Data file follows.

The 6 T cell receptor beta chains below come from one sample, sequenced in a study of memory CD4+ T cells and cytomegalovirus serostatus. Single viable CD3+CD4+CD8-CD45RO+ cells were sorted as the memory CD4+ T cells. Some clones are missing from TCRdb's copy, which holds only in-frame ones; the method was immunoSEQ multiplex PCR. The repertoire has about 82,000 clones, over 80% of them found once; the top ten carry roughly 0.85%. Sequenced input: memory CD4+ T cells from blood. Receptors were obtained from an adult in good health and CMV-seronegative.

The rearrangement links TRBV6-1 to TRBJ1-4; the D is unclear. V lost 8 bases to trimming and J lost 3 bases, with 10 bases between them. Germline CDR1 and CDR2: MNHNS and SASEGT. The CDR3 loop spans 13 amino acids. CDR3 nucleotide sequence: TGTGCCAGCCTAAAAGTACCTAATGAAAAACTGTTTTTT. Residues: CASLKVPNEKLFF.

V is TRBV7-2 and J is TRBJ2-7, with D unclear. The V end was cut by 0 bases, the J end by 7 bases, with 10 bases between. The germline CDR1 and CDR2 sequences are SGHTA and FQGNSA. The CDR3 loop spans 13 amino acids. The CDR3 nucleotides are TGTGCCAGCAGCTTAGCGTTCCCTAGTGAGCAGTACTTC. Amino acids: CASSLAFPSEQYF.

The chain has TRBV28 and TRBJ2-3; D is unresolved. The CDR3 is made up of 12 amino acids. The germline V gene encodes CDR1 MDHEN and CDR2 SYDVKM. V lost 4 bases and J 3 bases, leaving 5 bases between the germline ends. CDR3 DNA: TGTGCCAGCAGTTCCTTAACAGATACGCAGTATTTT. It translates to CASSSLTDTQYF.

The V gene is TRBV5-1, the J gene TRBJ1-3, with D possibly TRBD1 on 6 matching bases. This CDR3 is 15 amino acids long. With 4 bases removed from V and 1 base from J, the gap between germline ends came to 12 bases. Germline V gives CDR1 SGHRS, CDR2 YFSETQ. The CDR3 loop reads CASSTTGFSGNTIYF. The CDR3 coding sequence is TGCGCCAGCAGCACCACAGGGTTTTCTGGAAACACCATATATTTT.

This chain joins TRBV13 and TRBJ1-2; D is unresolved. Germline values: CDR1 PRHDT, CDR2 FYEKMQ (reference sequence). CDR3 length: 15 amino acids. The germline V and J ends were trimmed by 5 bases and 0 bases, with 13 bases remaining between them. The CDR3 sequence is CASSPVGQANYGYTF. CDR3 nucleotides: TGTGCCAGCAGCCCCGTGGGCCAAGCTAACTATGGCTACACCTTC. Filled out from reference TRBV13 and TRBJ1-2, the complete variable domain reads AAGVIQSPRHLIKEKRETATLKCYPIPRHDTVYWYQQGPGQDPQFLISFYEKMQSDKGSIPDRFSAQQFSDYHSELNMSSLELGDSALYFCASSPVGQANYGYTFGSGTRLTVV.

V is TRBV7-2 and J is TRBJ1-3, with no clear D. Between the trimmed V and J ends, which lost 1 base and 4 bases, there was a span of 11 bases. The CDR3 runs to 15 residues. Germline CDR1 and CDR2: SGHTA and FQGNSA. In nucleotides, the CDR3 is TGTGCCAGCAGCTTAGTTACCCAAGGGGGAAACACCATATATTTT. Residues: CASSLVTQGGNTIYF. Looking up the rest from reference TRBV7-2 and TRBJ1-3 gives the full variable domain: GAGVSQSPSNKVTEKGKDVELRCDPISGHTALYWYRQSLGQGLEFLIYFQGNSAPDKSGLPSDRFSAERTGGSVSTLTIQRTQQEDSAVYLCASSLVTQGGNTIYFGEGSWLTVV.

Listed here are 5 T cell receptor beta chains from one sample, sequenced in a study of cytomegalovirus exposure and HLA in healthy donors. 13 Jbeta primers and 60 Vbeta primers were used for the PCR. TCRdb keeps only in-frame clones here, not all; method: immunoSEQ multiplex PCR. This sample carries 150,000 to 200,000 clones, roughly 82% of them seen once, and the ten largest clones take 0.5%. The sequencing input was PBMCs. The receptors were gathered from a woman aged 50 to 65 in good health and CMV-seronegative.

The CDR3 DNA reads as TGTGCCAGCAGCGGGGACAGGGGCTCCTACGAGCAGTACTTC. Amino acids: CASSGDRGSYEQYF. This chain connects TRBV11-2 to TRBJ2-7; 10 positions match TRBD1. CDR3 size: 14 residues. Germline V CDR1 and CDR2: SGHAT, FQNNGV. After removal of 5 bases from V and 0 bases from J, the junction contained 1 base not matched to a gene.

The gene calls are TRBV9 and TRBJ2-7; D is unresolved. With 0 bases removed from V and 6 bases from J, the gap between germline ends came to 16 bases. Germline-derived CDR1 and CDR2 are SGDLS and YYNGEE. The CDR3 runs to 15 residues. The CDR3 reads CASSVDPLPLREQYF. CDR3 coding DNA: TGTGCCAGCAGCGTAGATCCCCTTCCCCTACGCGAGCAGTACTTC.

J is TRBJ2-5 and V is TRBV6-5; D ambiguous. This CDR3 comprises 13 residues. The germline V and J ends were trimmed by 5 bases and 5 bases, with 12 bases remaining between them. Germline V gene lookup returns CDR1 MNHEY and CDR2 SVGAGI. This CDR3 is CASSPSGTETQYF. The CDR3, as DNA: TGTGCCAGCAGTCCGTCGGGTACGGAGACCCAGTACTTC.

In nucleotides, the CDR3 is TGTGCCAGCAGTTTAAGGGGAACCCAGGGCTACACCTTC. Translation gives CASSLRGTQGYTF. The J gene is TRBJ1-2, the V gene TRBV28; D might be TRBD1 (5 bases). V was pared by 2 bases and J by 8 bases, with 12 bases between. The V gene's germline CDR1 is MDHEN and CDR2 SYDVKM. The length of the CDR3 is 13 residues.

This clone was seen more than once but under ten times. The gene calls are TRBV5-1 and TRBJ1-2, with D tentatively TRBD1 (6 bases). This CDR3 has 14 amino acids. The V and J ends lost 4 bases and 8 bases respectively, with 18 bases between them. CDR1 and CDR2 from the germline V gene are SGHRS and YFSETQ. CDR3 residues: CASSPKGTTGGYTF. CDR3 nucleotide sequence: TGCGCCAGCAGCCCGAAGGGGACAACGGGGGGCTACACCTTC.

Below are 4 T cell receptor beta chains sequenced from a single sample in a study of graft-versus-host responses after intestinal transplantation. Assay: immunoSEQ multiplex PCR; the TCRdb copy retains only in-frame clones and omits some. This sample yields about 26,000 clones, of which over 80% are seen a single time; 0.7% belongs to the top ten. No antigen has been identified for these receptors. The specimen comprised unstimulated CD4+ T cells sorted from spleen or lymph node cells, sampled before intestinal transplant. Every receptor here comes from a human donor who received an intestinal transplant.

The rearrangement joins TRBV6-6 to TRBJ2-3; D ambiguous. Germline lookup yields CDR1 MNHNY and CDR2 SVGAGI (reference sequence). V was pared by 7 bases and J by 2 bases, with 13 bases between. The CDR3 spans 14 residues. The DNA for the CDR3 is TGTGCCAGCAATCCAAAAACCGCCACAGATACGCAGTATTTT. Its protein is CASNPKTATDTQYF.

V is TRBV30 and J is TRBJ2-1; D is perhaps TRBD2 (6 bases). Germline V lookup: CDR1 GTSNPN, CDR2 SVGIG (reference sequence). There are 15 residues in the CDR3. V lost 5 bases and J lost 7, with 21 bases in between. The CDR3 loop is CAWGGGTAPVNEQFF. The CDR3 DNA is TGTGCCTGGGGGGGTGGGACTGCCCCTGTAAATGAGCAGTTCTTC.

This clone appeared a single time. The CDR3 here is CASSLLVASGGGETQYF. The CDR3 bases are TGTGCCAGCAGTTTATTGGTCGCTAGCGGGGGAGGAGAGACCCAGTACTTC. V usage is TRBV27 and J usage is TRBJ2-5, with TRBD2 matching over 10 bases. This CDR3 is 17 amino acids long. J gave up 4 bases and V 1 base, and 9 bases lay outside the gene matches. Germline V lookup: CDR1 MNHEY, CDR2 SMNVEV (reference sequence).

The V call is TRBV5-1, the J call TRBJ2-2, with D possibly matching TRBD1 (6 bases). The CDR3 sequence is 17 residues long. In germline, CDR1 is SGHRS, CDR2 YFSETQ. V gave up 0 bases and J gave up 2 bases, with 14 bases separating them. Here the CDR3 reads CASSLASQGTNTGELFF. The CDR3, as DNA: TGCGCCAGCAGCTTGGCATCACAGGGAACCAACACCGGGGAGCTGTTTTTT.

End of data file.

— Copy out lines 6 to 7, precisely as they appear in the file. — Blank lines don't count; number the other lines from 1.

This chain joins TRBV13 and TRBJ1-2; D is unresolved. Germline values: CDR1 PRHDT, CDR2 FYEKMQ (reference sequence). CDR3 length: 15 amino acids. The germline V and J ends were trimmed by 5 bases and 0 bases, with 13 bases remaining between them. The CDR3 sequence is CASSPVGQANYGYTF. CDR3 nucleotides: TGTGCCAGCAGCCCCGTGGGCCAAGCTAACTATGGCTACACCTTC. Filled out from reference TRBV13 and TRBJ1-2, the complete variable domain reads AAGVIQSPRHLIKEKRETATLKCYPIPRHDTVYWYQQGPGQDPQFLISFYEKMQSDKGSIPDRFSAQQFSDYHSELNMSSLELGDSALYFCASSPVGQANYGYTFGSGTRLTVV.

V is TRBV7-2 and J is TRBJ1-3, with no clear D. Between the trimmed V and J ends, which lost 1 base and 4 bases, there was a span of 11 bases. The CDR3 runs to 15 residues. Germline CDR1 and CDR2: SGHTA and FQGNSA. In nucleotides, the CDR3 is TGTGCCAGCAGCTTAGTTACCCAAGGGGGAAACACCATATATTTT. Residues: CASSLVTQGGNTIYF. Looking up the rest from reference TRBV7-2 and TRBJ1-3 gives the full variable domain: GAGVSQSPSNKVTEKGKDVELRCDPISGHTALYWYRQSLGQGLEFLIYFQGNSAPDKSGLPSDRFSAERTGGSVSTLTIQRTQQEDSAVYLCASSLVTQGGNTIYFGEGSWLTVV.